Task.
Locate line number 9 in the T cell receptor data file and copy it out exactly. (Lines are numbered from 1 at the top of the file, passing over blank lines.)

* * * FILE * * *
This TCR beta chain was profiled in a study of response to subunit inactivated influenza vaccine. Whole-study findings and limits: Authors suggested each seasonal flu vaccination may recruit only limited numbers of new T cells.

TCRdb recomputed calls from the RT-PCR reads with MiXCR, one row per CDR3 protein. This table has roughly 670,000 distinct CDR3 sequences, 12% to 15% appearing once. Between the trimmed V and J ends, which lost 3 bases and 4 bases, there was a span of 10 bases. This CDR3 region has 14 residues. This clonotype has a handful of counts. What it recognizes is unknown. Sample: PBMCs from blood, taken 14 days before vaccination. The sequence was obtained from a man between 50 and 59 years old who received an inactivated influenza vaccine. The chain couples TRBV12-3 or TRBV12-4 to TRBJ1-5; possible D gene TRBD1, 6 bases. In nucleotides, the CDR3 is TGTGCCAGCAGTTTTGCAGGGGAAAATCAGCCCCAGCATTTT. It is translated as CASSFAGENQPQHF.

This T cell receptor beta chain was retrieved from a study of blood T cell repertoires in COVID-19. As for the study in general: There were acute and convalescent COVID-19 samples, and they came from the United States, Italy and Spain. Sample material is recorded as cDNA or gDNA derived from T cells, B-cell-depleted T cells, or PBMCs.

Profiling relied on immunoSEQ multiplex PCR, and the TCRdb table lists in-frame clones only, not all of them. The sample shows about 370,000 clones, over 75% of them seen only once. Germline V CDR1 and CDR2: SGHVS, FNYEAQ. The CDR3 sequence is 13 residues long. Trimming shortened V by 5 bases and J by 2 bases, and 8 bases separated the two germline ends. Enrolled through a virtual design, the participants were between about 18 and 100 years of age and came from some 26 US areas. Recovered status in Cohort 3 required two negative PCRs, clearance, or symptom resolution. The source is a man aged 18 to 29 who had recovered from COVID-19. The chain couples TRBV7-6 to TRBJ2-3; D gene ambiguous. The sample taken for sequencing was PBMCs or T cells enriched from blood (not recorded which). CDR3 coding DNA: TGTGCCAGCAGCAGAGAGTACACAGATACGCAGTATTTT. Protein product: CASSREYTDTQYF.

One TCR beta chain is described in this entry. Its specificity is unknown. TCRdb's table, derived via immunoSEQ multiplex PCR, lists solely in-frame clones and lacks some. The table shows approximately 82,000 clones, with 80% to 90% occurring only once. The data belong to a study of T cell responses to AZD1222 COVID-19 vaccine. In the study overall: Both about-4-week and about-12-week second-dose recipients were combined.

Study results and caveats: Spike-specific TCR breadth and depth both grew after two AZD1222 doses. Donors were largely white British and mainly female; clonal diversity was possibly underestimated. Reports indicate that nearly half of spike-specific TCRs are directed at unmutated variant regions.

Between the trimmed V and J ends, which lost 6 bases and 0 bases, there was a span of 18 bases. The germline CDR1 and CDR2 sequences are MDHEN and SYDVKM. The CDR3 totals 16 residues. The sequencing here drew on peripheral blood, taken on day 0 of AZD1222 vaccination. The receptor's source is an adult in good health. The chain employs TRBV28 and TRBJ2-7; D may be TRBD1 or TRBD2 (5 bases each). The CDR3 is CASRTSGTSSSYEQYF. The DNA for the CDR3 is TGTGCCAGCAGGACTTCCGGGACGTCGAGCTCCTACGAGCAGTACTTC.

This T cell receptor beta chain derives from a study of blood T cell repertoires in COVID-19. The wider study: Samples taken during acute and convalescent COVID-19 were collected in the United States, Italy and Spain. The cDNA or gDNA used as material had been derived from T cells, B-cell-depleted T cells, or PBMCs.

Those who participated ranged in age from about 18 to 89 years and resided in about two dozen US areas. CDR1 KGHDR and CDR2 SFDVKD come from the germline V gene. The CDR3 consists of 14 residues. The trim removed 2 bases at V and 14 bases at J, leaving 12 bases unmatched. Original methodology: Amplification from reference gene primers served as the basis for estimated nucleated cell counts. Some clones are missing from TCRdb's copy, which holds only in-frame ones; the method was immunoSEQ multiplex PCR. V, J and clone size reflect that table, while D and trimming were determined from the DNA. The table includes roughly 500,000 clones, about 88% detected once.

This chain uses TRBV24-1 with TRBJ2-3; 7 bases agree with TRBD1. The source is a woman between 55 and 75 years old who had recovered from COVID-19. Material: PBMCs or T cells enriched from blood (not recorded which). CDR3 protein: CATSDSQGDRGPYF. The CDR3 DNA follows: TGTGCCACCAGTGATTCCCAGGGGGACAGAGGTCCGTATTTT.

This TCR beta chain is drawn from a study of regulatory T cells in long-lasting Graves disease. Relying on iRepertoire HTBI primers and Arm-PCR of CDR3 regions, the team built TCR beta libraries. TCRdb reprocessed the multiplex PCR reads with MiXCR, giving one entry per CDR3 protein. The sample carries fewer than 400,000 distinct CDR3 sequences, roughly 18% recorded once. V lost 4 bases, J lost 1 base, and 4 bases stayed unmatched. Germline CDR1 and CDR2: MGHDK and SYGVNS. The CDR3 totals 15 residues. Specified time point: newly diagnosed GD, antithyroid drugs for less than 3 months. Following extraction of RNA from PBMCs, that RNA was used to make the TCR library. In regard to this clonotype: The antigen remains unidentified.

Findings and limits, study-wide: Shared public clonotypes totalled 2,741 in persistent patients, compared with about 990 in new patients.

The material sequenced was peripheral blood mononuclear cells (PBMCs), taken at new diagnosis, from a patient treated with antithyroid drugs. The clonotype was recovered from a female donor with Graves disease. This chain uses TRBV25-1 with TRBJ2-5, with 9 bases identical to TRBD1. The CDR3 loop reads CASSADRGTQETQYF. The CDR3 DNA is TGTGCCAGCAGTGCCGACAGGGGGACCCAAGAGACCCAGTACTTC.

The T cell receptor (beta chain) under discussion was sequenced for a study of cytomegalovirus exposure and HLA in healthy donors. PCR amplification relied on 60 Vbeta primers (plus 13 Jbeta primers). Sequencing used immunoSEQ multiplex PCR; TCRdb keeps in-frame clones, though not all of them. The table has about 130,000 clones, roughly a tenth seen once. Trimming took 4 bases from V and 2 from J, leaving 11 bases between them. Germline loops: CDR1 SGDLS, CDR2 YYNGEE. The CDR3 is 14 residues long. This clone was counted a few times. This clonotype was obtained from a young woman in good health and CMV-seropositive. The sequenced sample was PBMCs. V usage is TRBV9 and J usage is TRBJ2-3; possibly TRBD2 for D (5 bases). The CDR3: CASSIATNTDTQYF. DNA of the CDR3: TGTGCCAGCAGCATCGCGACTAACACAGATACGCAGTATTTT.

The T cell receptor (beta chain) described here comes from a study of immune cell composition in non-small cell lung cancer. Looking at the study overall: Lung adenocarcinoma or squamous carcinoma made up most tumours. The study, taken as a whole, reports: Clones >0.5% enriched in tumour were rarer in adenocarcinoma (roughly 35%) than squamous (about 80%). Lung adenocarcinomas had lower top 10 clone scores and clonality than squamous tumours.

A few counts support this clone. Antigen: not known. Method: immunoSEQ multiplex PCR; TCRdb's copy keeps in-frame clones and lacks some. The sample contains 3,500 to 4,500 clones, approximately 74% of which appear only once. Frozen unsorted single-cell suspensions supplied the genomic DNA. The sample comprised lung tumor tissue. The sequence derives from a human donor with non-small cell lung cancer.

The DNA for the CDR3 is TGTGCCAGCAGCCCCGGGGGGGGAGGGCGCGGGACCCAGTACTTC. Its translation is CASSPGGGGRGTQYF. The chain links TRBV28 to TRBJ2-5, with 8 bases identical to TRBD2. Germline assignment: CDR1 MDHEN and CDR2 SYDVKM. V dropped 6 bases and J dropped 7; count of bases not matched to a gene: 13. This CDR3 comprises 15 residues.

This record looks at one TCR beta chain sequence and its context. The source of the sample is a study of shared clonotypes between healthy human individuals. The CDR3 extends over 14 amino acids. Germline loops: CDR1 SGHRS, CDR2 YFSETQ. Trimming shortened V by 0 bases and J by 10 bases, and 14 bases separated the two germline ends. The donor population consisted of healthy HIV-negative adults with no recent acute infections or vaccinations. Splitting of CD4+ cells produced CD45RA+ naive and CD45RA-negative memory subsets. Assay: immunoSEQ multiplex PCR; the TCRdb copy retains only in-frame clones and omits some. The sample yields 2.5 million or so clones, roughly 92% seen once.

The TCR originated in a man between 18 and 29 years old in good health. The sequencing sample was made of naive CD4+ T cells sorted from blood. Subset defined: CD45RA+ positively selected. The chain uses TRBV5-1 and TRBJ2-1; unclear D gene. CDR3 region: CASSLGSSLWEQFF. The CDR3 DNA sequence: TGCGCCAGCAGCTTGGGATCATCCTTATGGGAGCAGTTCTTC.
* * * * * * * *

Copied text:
Those who participated ranged in age from about 18 to 89 years and resided in about two dozen US areas. CDR1 KGHDR and CDR2 SFDVKD come from the germline V gene. The CDR3 consists of 14 residues. The trim removed 2 bases at V and 14 bases at J, leaving 12 bases unmatched. Original methodology: Amplification from reference gene primers served as the basis for estimated nucleated cell counts. Some clones are missing from TCRdb's copy, which holds only in-frame ones; the method was immunoSEQ multiplex PCR. V, J and clone size reflect that table, while D and trimming were determined from the DNA. The table includes roughly 500,000 clones, about 88% detected once.